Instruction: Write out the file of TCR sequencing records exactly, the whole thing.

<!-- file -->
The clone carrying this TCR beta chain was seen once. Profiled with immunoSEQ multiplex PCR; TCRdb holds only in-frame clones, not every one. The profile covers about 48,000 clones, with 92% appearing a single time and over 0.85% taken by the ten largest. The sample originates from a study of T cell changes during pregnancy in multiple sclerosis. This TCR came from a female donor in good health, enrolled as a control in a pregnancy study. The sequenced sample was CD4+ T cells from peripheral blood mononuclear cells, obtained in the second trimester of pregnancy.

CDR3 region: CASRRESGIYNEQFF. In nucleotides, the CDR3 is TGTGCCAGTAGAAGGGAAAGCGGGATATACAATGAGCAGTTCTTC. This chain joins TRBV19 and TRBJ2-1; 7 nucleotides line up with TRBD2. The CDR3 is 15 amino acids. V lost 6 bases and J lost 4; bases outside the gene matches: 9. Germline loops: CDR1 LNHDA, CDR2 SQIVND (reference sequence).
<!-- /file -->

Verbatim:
The clone carrying this TCR beta chain was seen once. Profiled with immunoSEQ multiplex PCR; TCRdb holds only in-frame clones, not every one. The profile covers about 48,000 clones, with 92% appearing a single time and over 0.85% taken by the ten largest. The sample originates from a study of T cell changes during pregnancy in multiple sclerosis. This TCR came from a female donor in good health, enrolled as a control in a pregnancy study. The sequenced sample was CD4+ T cells from peripheral blood mononuclear cells, obtained in the second trimester of pregnancy.

CDR3 region: CASRRESGIYNEQFF. In nucleotides, the CDR3 is TGTGCCAGTAGAAGGGAAAGCGGGATATACAATGAGCAGTTCTTC. This chain joins TRBV19 and TRBJ2-1; 7 nucleotides line up with TRBD2. The CDR3 is 15 amino acids. V lost 6 bases and J lost 4; bases outside the gene matches: 9. Germline loops: CDR1 LNHDA, CDR2 SQIVND (reference sequence).